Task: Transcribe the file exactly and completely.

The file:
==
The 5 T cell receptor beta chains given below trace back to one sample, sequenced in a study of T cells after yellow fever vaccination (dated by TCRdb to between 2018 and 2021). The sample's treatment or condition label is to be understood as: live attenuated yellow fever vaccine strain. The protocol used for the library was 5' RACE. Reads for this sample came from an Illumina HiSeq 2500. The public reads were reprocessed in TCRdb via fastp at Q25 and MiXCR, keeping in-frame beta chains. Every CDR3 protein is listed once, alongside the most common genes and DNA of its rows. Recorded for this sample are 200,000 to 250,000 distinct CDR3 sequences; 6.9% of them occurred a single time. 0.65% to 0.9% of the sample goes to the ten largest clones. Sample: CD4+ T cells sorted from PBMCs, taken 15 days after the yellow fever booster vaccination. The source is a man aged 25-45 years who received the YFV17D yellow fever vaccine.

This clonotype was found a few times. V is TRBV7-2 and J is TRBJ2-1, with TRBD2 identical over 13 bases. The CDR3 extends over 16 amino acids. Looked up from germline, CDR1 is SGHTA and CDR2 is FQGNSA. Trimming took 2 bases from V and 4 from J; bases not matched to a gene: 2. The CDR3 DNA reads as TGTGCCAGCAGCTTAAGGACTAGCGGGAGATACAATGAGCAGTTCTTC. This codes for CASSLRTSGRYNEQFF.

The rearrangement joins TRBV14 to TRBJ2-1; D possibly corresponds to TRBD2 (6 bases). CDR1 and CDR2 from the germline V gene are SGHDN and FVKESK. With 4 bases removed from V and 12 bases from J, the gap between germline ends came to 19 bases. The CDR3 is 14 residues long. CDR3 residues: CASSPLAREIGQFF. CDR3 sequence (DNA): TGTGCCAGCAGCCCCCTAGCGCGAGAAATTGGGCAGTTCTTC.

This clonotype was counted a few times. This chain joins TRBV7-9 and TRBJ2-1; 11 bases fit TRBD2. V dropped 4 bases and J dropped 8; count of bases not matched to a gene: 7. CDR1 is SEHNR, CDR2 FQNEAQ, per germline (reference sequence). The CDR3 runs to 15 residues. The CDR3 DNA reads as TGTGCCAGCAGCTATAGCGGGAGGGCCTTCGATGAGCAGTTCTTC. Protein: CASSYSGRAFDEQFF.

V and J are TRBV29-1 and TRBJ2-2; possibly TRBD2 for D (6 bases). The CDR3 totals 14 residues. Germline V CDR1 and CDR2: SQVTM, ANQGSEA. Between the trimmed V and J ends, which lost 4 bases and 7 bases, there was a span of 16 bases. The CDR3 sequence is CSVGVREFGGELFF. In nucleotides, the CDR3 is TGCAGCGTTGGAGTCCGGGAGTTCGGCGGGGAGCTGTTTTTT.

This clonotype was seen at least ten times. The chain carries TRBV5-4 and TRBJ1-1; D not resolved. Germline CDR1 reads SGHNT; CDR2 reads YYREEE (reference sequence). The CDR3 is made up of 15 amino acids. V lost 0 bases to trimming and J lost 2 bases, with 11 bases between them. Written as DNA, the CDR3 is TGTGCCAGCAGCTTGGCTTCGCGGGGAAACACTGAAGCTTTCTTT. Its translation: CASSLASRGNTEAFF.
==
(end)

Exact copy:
The 5 T cell receptor beta chains given below trace back to one sample, sequenced in a study of T cells after yellow fever vaccination (dated by TCRdb to between 2018 and 2021). The sample's treatment or condition label is to be understood as: live attenuated yellow fever vaccine strain. The protocol used for the library was 5' RACE. Reads for this sample came from an Illumina HiSeq 2500. The public reads were reprocessed in TCRdb via fastp at Q25 and MiXCR, keeping in-frame beta chains. Every CDR3 protein is listed once, alongside the most common genes and DNA of its rows. Recorded for this sample are 200,000 to 250,000 distinct CDR3 sequences; 6.9% of them occurred a single time. 0.65% to 0.9% of the sample goes to the ten largest clones. Sample: CD4+ T cells sorted from PBMCs, taken 15 days after the yellow fever booster vaccination. The source is a man aged 25-45 years who received the YFV17D yellow fever vaccine.

This clonotype was found a few times. V is TRBV7-2 and J is TRBJ2-1, with TRBD2 identical over 13 bases. The CDR3 extends over 16 amino acids. Looked up from germline, CDR1 is SGHTA and CDR2 is FQGNSA. Trimming took 2 bases from V and 4 from J; bases not matched to a gene: 2. The CDR3 DNA reads as TGTGCCAGCAGCTTAAGGACTAGCGGGAGATACAATGAGCAGTTCTTC. This codes for CASSLRTSGRYNEQFF.

The rearrangement joins TRBV14 to TRBJ2-1; D possibly corresponds to TRBD2 (6 bases). CDR1 and CDR2 from the germline V gene are SGHDN and FVKESK. With 4 bases removed from V and 12 bases from J, the gap between germline ends came to 19 bases. The CDR3 is 14 residues long. CDR3 residues: CASSPLAREIGQFF. CDR3 sequence (DNA): TGTGCCAGCAGCCCCCTAGCGCGAGAAATTGGGCAGTTCTTC.

This clonotype was counted a few times. This chain joins TRBV7-9 and TRBJ2-1; 11 bases fit TRBD2. V dropped 4 bases and J dropped 8; count of bases not matched to a gene: 7. CDR1 is SEHNR, CDR2 FQNEAQ, per germline (reference sequence). The CDR3 runs to 15 residues. The CDR3 DNA reads as TGTGCCAGCAGCTATAGCGGGAGGGCCTTCGATGAGCAGTTCTTC. Protein: CASSYSGRAFDEQFF.

V and J are TRBV29-1 and TRBJ2-2; possibly TRBD2 for D (6 bases). The CDR3 totals 14 residues. Germline V CDR1 and CDR2: SQVTM, ANQGSEA. Between the trimmed V and J ends, which lost 4 bases and 7 bases, there was a span of 16 bases. The CDR3 sequence is CSVGVREFGGELFF. In nucleotides, the CDR3 is TGCAGCGTTGGAGTCCGGGAGTTCGGCGGGGAGCTGTTTTTT.

This clonotype was seen at least ten times. The chain carries TRBV5-4 and TRBJ1-1; D not resolved. Germline CDR1 reads SGHNT; CDR2 reads YYREEE (reference sequence). The CDR3 is made up of 15 amino acids. V lost 0 bases to trimming and J lost 2 bases, with 11 bases between them. Written as DNA, the CDR3 is TGTGCCAGCAGCTTGGCTTCGCGGGGAAACACTGAAGCTTTCTTT. Its translation: CASSLASRGNTEAFF.